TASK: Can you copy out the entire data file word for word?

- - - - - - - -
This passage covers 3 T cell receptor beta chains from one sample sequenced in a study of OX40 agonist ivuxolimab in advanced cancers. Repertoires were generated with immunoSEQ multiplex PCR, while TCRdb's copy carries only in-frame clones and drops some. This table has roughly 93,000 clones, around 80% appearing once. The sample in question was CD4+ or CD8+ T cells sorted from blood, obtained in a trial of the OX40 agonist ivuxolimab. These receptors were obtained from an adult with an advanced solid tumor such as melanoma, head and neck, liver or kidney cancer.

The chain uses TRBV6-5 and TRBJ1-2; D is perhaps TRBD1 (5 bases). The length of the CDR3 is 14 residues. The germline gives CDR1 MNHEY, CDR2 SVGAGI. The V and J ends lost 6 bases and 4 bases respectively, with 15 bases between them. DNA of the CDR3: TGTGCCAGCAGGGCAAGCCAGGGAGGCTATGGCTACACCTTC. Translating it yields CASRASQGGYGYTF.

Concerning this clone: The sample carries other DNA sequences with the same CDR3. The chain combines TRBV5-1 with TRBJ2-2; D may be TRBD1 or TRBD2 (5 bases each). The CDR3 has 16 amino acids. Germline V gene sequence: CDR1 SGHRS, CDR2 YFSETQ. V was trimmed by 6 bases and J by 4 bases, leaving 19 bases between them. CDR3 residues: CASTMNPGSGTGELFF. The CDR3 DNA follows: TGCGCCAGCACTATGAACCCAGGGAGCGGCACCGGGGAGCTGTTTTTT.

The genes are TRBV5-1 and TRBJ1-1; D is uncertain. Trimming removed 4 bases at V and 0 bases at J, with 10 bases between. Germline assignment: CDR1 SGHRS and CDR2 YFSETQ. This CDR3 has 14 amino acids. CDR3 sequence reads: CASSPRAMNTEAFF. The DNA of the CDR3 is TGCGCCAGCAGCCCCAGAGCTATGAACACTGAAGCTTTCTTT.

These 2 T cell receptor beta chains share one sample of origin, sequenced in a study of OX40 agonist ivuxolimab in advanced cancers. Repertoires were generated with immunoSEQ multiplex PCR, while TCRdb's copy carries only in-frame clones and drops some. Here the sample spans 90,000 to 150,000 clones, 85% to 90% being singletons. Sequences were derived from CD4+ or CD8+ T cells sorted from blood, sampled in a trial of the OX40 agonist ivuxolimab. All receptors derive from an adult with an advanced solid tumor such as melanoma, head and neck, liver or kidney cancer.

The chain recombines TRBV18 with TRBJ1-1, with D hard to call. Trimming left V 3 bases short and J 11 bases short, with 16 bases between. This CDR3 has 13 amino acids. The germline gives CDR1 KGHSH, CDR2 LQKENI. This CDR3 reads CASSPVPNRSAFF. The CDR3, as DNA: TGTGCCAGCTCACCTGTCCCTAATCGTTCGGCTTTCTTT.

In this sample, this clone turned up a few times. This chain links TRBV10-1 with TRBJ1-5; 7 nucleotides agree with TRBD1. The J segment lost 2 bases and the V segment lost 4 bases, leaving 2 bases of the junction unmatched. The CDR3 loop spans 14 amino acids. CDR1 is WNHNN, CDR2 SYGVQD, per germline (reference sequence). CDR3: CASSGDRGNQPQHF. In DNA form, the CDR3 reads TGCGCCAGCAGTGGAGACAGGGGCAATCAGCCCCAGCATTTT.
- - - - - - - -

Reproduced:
This passage covers 3 T cell receptor beta chains from one sample sequenced in a study of OX40 agonist ivuxolimab in advanced cancers. Repertoires were generated with immunoSEQ multiplex PCR, while TCRdb's copy carries only in-frame clones and drops some. This table has roughly 93,000 clones, around 80% appearing once. The sample in question was CD4+ or CD8+ T cells sorted from blood, obtained in a trial of the OX40 agonist ivuxolimab. These receptors were obtained from an adult with an advanced solid tumor such as melanoma, head and neck, liver or kidney cancer.

The chain uses TRBV6-5 and TRBJ1-2; D is perhaps TRBD1 (5 bases). The length of the CDR3 is 14 residues. The germline gives CDR1 MNHEY, CDR2 SVGAGI. The V and J ends lost 6 bases and 4 bases respectively, with 15 bases between them. DNA of the CDR3: TGTGCCAGCAGGGCAAGCCAGGGAGGCTATGGCTACACCTTC. Translating it yields CASRASQGGYGYTF.

Concerning this clone: The sample carries other DNA sequences with the same CDR3. The chain combines TRBV5-1 with TRBJ2-2; D may be TRBD1 or TRBD2 (5 bases each). The CDR3 has 16 amino acids. Germline V gene sequence: CDR1 SGHRS, CDR2 YFSETQ. V was trimmed by 6 bases and J by 4 bases, leaving 19 bases between them. CDR3 residues: CASTMNPGSGTGELFF. The CDR3 DNA follows: TGCGCCAGCACTATGAACCCAGGGAGCGGCACCGGGGAGCTGTTTTTT.

The genes are TRBV5-1 and TRBJ1-1; D is uncertain. Trimming removed 4 bases at V and 0 bases at J, with 10 bases between. Germline assignment: CDR1 SGHRS and CDR2 YFSETQ. This CDR3 has 14 amino acids. CDR3 sequence reads: CASSPRAMNTEAFF. The DNA of the CDR3 is TGCGCCAGCAGCCCCAGAGCTATGAACACTGAAGCTTTCTTT.

These 2 T cell receptor beta chains share one sample of origin, sequenced in a study of OX40 agonist ivuxolimab in advanced cancers. Repertoires were generated with immunoSEQ multiplex PCR, while TCRdb's copy carries only in-frame clones and drops some. Here the sample spans 90,000 to 150,000 clones, 85% to 90% being singletons. Sequences were derived from CD4+ or CD8+ T cells sorted from blood, sampled in a trial of the OX40 agonist ivuxolimab. All receptors derive from an adult with an advanced solid tumor such as melanoma, head and neck, liver or kidney cancer.

The chain recombines TRBV18 with TRBJ1-1, with D hard to call. Trimming left V 3 bases short and J 11 bases short, with 16 bases between. This CDR3 has 13 amino acids. The germline gives CDR1 KGHSH, CDR2 LQKENI. This CDR3 reads CASSPVPNRSAFF. The CDR3, as DNA: TGTGCCAGCTCACCTGTCCCTAATCGTTCGGCTTTCTTT.

In this sample, this clone turned up a few times. This chain links TRBV10-1 with TRBJ1-5; 7 nucleotides agree with TRBD1. The J segment lost 2 bases and the V segment lost 4 bases, leaving 2 bases of the junction unmatched. The CDR3 loop spans 14 amino acids. CDR1 is WNHNN, CDR2 SYGVQD, per germline (reference sequence). CDR3: CASSGDRGNQPQHF. In DNA form, the CDR3 reads TGCGCCAGCAGTGGAGACAGGGGCAATCAGCCCCAGCATTTT.